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The role of cricket umpires

Umpires Billy Bowden and Tony Hill confer
Umpires Billy Bowden and Tony Hill both hail from New Zealand

What is the job of a cricket umpire and when can they refer decisions to a third official?

Let's start with the basics. On the field of play, there are two umpires officiating a match.

One umpire stands behind the stumps at the bowler's end of the pitch, while the other umpire stands at square leg.

At international level there is also a third umpire on the sidelines and a match referee.

The umpire at the bowler's end makes decisions on lbw appeals, no balls, wides and leg byes.

The square leg umpire will judge stumpings and run outs.

At the end of each over, the umpires change position.

The umpires indicate no balls, byes, leg byes, wides, boundaries and sixes to the scorers, who keep a running total of the runs scored, while the match referee rules on disciplinary matters.

If a player disagrees with the umpire about a decision and argue their case, the referee can fine the player in question.

The third umpire uses TV replays to rule on run outs, stumpings, whether a ball has hit the ground before being caught or when it is unclear if the ball has crossed the boundary.

However, the third umpire can only make a decision if they have been asked to do so by the umpires out on the pitch.

Paul Collingwood and Peter Hartley
Collingwood discusses his controversial dismissal with umpire Peter Hartley

Their involvement in the game has becoming increasingly influential, with fans and commentators alike calling for technology to be used for every contentious appeal.

There have been a couple of instances where the issue has been highlighted.

In the sixth one-day international between England and India in 2007, umpire Peter Hartley initially gave Paul Collingwood not out as he attempted a quick single.

But when Hartley jogged in to replace the bails, the slow-motion replay was shown on the big screen despite Hartley not asking for a referral to the third umpire.

When the replay showed that Collingwood was out, and the Indian team celebrated, Hartley then motioned for a referral to the third umpire.

So did Hartley make a mistake? Well yes in not referring straight away to the third umpire, but as MCC laws state, "an umpire may alter his decision, provided that such an alteration is made promptly. This apart, an umpire's decision, once made, is final."

Law 27 continues: "A prudent umpire will always take a moment or two to consider the facts before him. No shame is attached to an umpire changing his mind if, in the final analysis, the decision is a correct one."

In the end Hartley was correct but he will no doubt regret not calling for the third umpire as soon as there was any doubt about the run out.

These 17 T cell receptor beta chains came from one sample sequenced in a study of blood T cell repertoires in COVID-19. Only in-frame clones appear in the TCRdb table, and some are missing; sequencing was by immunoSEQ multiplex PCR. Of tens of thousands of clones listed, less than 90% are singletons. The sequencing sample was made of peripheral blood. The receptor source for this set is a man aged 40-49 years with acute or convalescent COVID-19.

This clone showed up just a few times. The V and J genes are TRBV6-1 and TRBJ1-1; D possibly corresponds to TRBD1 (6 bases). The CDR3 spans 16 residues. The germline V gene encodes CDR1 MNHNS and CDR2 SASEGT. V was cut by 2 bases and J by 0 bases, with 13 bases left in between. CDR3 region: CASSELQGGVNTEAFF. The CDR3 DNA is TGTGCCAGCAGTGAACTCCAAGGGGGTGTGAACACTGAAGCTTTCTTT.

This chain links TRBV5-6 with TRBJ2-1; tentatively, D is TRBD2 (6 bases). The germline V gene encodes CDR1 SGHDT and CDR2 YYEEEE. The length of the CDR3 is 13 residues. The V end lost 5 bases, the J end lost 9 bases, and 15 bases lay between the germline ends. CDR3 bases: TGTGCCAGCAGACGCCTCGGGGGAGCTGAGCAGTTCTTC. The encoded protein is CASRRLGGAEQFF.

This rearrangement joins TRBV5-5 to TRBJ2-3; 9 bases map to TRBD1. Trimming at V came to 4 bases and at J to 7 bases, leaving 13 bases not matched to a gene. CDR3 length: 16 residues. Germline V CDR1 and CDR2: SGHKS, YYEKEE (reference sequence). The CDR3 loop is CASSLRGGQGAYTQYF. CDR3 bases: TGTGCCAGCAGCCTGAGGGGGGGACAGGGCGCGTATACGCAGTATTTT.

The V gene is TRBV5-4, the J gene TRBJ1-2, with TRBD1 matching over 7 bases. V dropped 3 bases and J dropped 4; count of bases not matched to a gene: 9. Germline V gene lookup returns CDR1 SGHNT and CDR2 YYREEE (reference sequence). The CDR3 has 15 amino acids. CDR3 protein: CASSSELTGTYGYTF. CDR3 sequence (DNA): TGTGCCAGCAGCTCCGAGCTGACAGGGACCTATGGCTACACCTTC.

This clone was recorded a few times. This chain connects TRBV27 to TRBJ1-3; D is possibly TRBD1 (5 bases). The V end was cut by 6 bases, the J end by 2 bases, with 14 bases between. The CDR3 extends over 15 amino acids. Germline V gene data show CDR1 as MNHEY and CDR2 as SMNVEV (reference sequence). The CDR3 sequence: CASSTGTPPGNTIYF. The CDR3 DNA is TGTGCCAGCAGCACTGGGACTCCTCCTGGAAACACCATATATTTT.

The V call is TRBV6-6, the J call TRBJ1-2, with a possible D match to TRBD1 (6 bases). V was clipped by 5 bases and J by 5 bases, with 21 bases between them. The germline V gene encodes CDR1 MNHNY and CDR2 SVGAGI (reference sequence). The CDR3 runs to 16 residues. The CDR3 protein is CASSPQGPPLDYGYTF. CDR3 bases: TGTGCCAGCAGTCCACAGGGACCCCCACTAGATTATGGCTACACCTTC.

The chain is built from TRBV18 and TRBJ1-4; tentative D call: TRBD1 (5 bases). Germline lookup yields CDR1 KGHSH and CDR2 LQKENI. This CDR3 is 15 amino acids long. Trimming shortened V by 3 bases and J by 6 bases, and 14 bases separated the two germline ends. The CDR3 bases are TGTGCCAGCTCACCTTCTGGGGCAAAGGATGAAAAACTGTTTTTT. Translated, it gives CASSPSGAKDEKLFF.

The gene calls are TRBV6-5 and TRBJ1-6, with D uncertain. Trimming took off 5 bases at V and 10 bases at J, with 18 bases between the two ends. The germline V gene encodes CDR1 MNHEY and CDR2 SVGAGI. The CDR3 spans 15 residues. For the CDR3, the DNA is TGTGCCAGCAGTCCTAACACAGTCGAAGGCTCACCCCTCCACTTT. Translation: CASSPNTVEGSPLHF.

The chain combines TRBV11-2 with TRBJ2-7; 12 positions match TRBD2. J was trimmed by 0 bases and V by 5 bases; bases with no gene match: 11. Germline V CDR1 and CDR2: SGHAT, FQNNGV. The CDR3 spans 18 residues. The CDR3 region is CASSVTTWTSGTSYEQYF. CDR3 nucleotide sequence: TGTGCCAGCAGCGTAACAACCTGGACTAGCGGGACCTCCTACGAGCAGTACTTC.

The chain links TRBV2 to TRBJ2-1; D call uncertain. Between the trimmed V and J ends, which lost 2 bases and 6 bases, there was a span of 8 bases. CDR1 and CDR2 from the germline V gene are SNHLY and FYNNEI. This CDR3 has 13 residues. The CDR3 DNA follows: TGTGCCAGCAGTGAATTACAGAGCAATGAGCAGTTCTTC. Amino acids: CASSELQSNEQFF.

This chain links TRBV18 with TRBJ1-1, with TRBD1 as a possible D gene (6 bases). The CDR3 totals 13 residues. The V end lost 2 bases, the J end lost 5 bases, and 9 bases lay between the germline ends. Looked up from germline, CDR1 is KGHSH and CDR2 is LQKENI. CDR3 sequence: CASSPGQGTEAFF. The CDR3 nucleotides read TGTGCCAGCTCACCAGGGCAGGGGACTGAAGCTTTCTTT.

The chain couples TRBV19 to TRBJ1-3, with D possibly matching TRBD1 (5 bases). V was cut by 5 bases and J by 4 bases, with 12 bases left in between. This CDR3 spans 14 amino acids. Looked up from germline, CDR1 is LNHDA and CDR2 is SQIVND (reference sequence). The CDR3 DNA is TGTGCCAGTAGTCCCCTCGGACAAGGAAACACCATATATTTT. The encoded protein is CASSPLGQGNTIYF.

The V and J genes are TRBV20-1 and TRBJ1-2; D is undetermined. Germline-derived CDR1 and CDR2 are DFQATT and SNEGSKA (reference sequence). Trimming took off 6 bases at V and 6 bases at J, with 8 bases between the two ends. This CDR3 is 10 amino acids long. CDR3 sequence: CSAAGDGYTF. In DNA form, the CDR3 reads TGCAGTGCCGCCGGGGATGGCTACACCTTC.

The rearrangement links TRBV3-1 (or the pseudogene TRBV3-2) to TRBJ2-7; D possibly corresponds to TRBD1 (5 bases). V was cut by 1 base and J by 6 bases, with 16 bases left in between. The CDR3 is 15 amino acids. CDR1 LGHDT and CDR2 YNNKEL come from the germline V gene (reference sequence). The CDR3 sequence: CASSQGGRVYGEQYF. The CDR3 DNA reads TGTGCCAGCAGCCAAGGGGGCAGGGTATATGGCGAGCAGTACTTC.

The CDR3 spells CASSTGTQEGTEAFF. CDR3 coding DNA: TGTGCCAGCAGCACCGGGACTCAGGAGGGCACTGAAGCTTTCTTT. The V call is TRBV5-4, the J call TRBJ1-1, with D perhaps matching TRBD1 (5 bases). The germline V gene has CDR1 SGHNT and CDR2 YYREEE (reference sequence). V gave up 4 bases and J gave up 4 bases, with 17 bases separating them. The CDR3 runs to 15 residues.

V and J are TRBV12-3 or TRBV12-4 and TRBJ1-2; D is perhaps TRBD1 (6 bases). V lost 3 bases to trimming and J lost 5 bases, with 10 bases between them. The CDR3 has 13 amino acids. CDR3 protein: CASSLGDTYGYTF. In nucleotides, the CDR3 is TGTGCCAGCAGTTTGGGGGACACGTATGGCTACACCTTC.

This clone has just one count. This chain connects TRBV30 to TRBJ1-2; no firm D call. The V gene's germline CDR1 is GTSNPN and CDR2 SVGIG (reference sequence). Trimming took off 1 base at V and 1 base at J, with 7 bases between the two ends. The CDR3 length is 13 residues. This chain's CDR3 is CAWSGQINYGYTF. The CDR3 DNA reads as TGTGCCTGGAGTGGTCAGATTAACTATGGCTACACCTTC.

Another instance was in the second Test between India and England in 2006.

Kevin Pietersen sweeps Harbhajan Singh, but the ball hits his wrist
TV replays would have saved Pietersen in India in 2006

England opener Andrew Strauss was correctly given out when umpire Simon Taufel referred a catch to third umpire Arani Jayaprakash in the second innings.

However, umpire Darrell Hair did not ask for Jayaprakash's assistance when he gave Kevin Pietersen out caught by Rahul Dravid at leg slip.

But television replays clearly showed Harbhajan Singh's delivery had hit Pietersen's wrist rather than his glove or bat.

If an umpire is unsure about a decision, then the batsman is always given the benefit of the doubt, but with more and more referrals to the third umpire that doubt can be checked upon.

Only an umpire can give a batsman out, but only after an appeal from the fielding side.

If a batsman stands their ground and no appeal has been made by the fielding side, they should not be given out by an umpire.


In the last few years, the ICC has trialled a review system - which allowed players to challenge the on-field umpires and have their decisions referred to the third umpire - in Test cricket.

Australia keeper Brad Haddin signals for a review during a Test against South Africa in February 2009
Players call for a review by making a "T" signal with their forearms

The dismissed batsman or the fielding captain could appeal by making a "T" sign with both forearms at shoulder height - and each team were initially limited to three unsuccessful challenges per innings, although this was later reduced to two.

Sri Lanka batsman Tillakaratne Dilshan made history on 24 July 2008 when he became the first player to successfully appeal against an umpiring decision.

After on-field umpire Mark Benson adjudged him caught behind off India's Zaheer Khan, he appealed to third umpire Rudi Koertzen who ruled he was not out.

The review system was trialled again during several Test series in 2009 and 2010, and was used at the 2011 World Cup.

However, at this stage, both sides must agree for DRS to be used in a Test series.

Because of India's objections, the England-India Test series in 2011 only used a limited DRS, with lbw decisions not allowed to be reviewed.

see also
World Cup review system approved
01 Jul 10 |  Cricket
Umpire review system in 'crisis'
17 Nov 09 |  Cricket
ICC drops TV referrals for Ashes
12 May 09 |  Cricket
England to use Test appeal system
14 Oct 08 |  England
Dilshan makes history with appeal
24 Jul 08 |  Cricket
ICC unveils Test referral trial
17 Jun 08 |  Cricket
Guide to umpire's signals
10 Nov 06 |  Laws & Equipment

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